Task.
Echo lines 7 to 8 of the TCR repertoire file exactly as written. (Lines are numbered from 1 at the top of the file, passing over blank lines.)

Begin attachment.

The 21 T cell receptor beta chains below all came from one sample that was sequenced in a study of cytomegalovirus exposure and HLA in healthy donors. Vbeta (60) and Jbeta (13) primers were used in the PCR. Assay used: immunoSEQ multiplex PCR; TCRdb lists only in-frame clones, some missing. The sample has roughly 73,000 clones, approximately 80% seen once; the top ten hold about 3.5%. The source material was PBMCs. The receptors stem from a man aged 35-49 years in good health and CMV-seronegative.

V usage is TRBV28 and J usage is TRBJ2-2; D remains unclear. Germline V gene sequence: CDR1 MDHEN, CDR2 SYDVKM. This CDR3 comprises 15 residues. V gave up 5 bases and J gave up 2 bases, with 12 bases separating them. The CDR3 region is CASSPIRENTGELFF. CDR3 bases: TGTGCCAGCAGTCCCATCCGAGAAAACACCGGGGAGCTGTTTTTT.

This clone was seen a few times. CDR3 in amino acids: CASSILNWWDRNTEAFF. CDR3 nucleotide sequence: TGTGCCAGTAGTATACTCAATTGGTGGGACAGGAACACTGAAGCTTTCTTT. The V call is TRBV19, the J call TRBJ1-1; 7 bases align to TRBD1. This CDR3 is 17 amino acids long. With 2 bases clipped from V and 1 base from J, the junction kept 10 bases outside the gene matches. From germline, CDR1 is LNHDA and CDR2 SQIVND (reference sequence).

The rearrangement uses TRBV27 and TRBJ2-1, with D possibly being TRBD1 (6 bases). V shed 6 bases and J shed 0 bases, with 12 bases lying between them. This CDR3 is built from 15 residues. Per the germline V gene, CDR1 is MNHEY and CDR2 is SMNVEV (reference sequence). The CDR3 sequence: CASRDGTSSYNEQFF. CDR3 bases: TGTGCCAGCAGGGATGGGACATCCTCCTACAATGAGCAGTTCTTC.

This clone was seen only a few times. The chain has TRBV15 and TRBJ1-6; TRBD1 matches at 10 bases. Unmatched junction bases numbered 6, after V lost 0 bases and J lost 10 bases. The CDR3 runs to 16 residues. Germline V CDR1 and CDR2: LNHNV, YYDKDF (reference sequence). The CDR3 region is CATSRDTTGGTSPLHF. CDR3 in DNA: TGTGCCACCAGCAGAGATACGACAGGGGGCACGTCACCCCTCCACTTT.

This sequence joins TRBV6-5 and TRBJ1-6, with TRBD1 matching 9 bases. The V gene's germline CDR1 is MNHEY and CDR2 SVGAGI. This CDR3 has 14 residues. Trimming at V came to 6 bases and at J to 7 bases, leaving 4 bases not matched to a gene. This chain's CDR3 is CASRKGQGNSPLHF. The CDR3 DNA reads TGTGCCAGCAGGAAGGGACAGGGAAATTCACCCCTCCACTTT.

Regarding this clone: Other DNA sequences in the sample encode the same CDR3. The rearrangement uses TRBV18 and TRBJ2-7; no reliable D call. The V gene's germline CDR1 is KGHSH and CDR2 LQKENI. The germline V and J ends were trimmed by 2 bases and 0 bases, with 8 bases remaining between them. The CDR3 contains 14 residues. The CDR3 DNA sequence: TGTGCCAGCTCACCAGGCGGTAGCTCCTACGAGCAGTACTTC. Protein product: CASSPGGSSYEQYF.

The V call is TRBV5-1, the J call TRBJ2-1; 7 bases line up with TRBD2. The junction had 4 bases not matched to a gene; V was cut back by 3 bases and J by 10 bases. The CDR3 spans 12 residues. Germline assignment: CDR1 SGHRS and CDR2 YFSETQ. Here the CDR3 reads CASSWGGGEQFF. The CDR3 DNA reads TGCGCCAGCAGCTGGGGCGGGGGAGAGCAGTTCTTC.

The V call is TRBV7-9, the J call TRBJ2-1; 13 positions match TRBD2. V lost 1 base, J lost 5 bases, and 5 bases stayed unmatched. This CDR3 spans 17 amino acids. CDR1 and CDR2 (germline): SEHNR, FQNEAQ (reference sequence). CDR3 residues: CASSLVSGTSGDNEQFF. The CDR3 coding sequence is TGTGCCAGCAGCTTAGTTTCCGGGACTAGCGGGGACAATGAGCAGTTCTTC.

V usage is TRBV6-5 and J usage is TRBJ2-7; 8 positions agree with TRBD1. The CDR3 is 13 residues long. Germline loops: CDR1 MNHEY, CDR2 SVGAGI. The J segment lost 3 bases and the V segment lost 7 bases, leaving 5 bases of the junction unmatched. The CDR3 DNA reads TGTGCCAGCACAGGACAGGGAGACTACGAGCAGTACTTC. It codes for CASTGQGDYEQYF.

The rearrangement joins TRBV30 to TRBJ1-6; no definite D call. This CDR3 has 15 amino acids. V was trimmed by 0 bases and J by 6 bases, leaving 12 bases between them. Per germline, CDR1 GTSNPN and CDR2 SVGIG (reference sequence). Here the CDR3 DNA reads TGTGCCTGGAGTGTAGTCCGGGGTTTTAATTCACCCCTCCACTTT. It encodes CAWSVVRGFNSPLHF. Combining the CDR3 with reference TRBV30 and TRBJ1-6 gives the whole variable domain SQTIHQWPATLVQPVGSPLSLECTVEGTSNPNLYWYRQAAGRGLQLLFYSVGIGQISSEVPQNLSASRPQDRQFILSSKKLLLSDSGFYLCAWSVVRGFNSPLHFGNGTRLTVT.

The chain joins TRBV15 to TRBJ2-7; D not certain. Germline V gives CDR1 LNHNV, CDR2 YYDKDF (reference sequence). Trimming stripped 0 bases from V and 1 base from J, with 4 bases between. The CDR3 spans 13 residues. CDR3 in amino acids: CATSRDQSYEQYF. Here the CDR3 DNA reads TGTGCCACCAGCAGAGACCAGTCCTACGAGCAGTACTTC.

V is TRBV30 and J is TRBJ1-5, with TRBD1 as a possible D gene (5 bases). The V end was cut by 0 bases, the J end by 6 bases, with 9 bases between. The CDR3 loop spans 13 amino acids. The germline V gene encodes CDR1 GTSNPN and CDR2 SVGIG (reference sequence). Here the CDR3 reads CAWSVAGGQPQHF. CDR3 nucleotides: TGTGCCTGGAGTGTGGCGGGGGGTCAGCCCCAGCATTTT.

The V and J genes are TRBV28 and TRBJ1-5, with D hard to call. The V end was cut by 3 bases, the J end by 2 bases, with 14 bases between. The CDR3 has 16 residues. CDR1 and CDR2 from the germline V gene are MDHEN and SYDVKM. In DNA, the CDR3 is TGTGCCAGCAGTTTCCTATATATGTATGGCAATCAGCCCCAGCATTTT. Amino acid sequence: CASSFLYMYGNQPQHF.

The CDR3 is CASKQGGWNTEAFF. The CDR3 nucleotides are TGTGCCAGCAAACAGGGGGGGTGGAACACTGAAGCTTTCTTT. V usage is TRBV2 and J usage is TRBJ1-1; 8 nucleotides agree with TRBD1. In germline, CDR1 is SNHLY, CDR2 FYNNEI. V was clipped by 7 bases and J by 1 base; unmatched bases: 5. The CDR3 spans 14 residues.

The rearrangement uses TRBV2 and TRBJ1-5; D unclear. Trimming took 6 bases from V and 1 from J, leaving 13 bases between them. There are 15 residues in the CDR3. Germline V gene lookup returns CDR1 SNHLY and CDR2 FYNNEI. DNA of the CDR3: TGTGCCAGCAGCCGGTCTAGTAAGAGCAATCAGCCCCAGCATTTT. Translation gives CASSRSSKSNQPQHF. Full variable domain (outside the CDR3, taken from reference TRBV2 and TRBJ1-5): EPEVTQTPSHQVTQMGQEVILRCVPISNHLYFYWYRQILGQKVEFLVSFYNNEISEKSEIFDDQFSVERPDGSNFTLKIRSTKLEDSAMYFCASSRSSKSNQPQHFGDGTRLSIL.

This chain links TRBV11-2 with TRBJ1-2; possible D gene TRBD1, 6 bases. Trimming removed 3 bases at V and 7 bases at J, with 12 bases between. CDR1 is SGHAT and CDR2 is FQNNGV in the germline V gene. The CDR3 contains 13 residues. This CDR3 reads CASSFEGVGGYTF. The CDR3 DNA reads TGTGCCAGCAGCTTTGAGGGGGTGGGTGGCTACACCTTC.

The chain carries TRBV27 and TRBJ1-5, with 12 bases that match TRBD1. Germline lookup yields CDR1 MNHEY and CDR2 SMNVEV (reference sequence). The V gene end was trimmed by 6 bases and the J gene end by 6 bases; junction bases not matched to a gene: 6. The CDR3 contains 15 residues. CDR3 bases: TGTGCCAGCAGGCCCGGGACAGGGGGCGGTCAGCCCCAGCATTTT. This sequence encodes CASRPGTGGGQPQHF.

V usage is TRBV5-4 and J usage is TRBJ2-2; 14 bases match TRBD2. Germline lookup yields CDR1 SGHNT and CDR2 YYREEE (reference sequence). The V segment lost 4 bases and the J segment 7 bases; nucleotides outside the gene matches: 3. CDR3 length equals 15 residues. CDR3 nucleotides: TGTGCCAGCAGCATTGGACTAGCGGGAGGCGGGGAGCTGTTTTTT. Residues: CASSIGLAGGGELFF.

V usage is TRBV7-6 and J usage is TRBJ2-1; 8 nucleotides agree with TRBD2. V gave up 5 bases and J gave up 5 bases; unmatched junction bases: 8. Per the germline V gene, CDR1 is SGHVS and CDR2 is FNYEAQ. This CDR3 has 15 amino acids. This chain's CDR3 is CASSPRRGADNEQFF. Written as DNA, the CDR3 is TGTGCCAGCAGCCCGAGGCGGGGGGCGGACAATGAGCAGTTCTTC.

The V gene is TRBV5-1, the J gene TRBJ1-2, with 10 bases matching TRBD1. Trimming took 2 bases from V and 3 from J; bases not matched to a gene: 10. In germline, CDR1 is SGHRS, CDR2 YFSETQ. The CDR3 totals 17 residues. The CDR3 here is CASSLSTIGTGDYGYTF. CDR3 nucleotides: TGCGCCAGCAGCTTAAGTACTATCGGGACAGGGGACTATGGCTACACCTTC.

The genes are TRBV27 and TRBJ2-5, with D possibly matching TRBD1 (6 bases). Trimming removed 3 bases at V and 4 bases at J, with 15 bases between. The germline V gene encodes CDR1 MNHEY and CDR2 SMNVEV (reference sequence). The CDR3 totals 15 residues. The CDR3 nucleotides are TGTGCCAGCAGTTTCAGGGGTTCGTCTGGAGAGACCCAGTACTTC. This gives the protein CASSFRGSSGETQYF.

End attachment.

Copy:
Regarding this clone: Other DNA sequences in the sample encode the same CDR3. The rearrangement uses TRBV18 and TRBJ2-7; no reliable D call. The V gene's germline CDR1 is KGHSH and CDR2 LQKENI. The germline V and J ends were trimmed by 2 bases and 0 bases, with 8 bases remaining between them. The CDR3 contains 14 residues. The CDR3 DNA sequence: TGTGCCAGCTCACCAGGCGGTAGCTCCTACGAGCAGTACTTC. Protein product: CASSPGGSSYEQYF.

The V call is TRBV5-1, the J call TRBJ2-1; 7 bases line up with TRBD2. The junction had 4 bases not matched to a gene; V was cut back by 3 bases and J by 10 bases. The CDR3 spans 12 residues. Germline assignment: CDR1 SGHRS and CDR2 YFSETQ. Here the CDR3 reads CASSWGGGEQFF. The CDR3 DNA reads TGCGCCAGCAGCTGGGGCGGGGGAGAGCAGTTCTTC.